Current preattemptive trigger systems may conveniently be divided into two categories, namely those that are based on the “blind” trigger, and those that are based on a “local trigger”.
A “blind” trigger based only on then maximum frame rate of the face or feature detector. That is, whenever the face detector has concluded a pass on the image, the current frame is selected for processing.
A “local” trigger depends on the tracking mechanism. In this case the tracker isolates a localised patch which results from tracking a previously detected face or other feature. The patch is periodically sent to the face detector for confirmation and re-location of the face, but the decision to request confirmation depends only on the level of certainty in the tracking algorithm.
A specific example of the “local” trigger system, is described in:
U.S. patent US20040186816 A in which an object tracking algorithm (such as a Kalmann filter) is initialized using an object detector. After initialization the object detector is only triggered if the tracker fails, at which point the object detector is run on the whole frame to reinitialize the tracking algorithm.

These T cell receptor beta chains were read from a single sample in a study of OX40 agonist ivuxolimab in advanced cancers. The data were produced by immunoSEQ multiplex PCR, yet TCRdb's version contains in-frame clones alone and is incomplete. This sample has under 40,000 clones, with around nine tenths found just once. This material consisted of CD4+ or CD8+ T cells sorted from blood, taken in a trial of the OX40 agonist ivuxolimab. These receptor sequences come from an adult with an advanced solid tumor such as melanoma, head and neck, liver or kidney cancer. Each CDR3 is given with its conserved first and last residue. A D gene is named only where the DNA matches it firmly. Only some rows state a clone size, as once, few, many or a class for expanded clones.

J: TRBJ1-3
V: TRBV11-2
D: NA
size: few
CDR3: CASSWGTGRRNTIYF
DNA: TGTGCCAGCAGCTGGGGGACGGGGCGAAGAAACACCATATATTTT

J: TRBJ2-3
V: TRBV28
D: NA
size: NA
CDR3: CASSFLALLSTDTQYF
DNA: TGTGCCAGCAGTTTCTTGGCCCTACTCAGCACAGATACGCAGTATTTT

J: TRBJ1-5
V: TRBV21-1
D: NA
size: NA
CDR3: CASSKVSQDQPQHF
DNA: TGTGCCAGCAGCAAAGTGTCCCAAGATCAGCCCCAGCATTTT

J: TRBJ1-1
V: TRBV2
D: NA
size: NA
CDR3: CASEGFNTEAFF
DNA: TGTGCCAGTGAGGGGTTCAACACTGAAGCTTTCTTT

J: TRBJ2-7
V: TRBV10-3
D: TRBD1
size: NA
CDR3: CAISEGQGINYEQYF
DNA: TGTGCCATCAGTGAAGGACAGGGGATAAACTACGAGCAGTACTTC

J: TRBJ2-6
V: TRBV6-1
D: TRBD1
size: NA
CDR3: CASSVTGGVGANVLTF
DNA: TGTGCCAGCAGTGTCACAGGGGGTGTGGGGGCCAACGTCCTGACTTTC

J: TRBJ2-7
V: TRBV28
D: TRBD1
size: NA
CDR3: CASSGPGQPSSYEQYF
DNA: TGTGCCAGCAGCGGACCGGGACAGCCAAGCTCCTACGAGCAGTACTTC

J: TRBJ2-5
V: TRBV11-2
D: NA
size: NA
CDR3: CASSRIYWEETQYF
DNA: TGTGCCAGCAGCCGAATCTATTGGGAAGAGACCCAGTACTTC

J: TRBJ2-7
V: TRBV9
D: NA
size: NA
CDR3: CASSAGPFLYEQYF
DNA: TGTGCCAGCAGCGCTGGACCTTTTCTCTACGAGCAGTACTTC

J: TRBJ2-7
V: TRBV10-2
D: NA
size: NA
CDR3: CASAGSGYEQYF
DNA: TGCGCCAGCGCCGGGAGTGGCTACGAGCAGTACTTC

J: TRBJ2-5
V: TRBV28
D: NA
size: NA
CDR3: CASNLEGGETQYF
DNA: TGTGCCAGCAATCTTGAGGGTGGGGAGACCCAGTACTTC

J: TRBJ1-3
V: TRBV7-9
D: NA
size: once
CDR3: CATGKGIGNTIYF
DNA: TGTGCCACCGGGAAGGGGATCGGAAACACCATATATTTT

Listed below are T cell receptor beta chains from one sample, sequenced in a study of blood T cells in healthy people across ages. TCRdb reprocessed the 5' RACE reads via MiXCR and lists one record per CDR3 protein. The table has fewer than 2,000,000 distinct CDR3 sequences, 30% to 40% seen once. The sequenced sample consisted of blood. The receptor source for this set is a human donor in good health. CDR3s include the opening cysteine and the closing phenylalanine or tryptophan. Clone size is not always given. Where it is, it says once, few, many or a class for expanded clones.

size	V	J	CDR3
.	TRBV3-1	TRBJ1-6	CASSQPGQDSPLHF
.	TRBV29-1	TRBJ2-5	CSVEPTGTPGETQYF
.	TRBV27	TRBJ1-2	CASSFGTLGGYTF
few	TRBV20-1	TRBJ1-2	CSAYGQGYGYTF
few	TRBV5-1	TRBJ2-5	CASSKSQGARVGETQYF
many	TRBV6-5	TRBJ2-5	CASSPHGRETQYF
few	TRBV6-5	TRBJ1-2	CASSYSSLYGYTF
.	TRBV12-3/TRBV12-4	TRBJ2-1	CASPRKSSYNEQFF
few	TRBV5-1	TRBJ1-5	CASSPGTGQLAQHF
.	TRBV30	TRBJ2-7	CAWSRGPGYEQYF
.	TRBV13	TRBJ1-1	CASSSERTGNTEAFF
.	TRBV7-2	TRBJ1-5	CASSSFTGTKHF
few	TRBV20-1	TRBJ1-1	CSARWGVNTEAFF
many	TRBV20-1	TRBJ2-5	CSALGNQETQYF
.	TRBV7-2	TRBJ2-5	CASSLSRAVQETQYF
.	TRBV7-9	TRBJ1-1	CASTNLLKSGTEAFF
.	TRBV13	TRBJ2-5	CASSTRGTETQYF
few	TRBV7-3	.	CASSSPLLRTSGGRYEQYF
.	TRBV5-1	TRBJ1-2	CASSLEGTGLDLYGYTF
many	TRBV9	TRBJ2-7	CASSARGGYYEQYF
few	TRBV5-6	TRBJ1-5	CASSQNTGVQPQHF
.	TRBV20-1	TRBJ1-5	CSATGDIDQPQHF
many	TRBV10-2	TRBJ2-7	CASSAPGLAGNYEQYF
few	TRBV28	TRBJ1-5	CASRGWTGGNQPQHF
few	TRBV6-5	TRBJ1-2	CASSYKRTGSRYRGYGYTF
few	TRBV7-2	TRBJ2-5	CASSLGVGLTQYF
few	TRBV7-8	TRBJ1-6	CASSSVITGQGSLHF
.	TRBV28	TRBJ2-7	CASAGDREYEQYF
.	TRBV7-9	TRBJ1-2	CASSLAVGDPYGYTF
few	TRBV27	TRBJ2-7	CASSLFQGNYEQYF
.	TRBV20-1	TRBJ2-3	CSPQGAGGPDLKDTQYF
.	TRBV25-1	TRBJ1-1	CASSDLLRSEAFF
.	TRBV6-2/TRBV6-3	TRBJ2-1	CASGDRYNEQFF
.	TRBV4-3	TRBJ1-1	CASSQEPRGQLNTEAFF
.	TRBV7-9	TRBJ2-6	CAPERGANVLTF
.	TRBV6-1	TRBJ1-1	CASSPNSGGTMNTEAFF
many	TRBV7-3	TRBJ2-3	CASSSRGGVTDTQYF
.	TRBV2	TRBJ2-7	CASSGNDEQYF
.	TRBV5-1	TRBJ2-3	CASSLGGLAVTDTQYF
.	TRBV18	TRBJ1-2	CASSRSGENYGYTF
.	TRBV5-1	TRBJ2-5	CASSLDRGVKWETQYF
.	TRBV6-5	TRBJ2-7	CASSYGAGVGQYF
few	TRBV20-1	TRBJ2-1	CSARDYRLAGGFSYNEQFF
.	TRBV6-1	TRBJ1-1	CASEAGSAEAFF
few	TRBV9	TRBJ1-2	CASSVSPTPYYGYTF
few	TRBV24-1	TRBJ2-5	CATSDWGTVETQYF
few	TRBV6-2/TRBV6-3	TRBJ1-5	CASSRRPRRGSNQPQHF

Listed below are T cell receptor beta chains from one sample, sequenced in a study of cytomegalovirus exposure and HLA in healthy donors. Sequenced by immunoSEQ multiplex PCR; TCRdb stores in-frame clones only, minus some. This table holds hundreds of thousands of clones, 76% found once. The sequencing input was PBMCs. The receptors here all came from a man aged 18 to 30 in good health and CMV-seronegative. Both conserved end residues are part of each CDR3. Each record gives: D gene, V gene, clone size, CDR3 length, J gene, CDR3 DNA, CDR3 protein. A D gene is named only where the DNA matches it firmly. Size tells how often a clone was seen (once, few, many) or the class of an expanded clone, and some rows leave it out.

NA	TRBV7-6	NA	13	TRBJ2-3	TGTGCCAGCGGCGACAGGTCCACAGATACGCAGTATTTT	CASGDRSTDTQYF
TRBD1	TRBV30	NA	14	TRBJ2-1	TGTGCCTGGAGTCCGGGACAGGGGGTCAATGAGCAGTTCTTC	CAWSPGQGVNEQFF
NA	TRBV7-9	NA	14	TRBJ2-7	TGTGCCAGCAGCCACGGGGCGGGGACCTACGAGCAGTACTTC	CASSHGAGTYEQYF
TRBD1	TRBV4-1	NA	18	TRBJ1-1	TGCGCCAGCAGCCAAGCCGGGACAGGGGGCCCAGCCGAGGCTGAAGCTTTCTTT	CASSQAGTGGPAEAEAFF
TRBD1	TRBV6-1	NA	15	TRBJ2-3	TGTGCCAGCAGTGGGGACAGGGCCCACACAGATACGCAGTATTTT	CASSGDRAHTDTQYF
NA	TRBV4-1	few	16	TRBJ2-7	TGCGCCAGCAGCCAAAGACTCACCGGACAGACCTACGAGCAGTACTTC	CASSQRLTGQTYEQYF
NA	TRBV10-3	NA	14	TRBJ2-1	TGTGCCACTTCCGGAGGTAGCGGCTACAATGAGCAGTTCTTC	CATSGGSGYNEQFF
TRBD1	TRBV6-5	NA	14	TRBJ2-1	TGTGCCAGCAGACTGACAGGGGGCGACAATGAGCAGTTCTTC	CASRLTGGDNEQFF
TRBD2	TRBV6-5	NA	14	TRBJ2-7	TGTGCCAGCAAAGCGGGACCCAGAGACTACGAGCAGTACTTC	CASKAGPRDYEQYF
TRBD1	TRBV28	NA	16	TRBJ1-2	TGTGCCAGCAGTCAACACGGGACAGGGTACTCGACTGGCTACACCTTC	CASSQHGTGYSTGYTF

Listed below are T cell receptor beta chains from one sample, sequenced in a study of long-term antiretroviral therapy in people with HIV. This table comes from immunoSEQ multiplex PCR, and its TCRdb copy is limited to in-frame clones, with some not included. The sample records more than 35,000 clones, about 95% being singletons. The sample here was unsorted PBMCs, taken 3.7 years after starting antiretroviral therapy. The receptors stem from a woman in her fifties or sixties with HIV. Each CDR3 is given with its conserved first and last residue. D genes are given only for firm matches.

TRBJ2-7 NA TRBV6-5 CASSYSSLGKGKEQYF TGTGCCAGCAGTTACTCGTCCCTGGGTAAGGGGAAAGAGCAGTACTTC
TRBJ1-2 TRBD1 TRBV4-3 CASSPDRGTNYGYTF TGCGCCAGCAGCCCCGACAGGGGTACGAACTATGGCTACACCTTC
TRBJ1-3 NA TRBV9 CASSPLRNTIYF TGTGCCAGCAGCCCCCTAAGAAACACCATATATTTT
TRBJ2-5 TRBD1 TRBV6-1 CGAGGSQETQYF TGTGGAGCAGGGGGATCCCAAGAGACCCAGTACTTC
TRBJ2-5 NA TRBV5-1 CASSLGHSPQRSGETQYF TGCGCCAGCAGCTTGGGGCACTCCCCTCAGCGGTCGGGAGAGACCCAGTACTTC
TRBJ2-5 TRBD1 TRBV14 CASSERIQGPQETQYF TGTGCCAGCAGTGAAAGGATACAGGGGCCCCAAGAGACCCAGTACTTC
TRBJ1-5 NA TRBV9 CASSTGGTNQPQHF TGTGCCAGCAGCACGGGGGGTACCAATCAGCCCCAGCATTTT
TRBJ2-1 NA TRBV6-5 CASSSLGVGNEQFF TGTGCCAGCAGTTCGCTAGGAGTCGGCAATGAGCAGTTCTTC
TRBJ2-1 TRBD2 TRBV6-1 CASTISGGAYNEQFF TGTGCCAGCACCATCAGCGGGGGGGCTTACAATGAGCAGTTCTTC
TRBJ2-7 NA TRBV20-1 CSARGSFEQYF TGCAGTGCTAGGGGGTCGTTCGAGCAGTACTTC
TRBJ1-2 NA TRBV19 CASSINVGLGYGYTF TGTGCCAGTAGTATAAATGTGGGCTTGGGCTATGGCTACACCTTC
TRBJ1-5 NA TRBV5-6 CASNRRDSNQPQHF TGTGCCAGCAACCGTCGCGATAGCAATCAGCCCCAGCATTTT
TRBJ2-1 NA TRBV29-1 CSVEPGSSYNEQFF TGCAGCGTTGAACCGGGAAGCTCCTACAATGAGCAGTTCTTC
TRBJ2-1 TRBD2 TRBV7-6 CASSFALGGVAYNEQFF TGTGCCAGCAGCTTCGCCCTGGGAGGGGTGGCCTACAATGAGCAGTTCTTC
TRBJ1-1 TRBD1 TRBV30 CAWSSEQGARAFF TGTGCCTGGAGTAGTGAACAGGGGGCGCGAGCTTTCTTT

None of the main systems are in practice particularly satisfactory, the face or object detector at an inappropriate point.
If inappropriate frames or locations are chosen by the triggering system, then the face detector may fail to find present faces and the face tracking performance will deteriorate.
According to the present invention there is provided a method of trigger a detector to detect a moving feature within a video stream the method comprising:
The characteristic which is used to trigger the detector may be any convenient local measure of the sequence, and may be a probabilistic measure. In one embodiment, the characteristic (distinctive pattern) may be a local extremum, such as a maximum or a minimum. Preferably, the detector may be triggered when the sequence of values is determined to have peaked or troughed.